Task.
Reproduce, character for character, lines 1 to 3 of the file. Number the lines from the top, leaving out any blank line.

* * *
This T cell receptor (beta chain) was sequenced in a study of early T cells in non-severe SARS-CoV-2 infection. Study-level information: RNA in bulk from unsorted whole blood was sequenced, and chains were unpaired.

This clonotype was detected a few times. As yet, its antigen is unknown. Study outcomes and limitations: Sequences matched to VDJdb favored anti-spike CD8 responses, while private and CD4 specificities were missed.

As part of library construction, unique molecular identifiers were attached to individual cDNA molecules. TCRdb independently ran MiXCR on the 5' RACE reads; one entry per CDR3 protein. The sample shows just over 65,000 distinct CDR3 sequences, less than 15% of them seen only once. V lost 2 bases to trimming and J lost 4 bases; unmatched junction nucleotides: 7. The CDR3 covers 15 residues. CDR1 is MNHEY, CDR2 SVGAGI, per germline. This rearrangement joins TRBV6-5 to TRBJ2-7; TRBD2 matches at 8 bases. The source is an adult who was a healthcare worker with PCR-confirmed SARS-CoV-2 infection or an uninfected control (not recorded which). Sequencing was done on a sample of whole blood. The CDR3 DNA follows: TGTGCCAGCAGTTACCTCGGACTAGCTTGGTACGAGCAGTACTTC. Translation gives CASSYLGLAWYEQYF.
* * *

This T cell receptor (beta chain) was sequenced in a study of early T cells in non-severe SARS-CoV-2 infection. Study-level information: RNA in bulk from unsorted whole blood was sequenced, and chains were unpaired.

This clonotype was detected a few times. As yet, its antigen is unknown. Study outcomes and limitations: Sequences matched to VDJdb favored anti-spike CD8 responses, while private and CD4 specificities were missed.

As part of library construction, unique molecular identifiers were attached to individual cDNA molecules. TCRdb independently ran MiXCR on the 5' RACE reads; one entry per CDR3 protein. The sample shows just over 65,000 distinct CDR3 sequences, less than 15% of them seen only once. V lost 2 bases to trimming and J lost 4 bases; unmatched junction nucleotides: 7. The CDR3 covers 15 residues. CDR1 is MNHEY, CDR2 SVGAGI, per germline. This rearrangement joins TRBV6-5 to TRBJ2-7; TRBD2 matches at 8 bases. The source is an adult who was a healthcare worker with PCR-confirmed SARS-CoV-2 infection or an uninfected control (not recorded which). Sequencing was done on a sample of whole blood. The CDR3 DNA follows: TGTGCCAGCAGTTACCTCGGACTAGCTTGGTACGAGCAGTACTTC. Translation gives CASSYLGLAWYEQYF.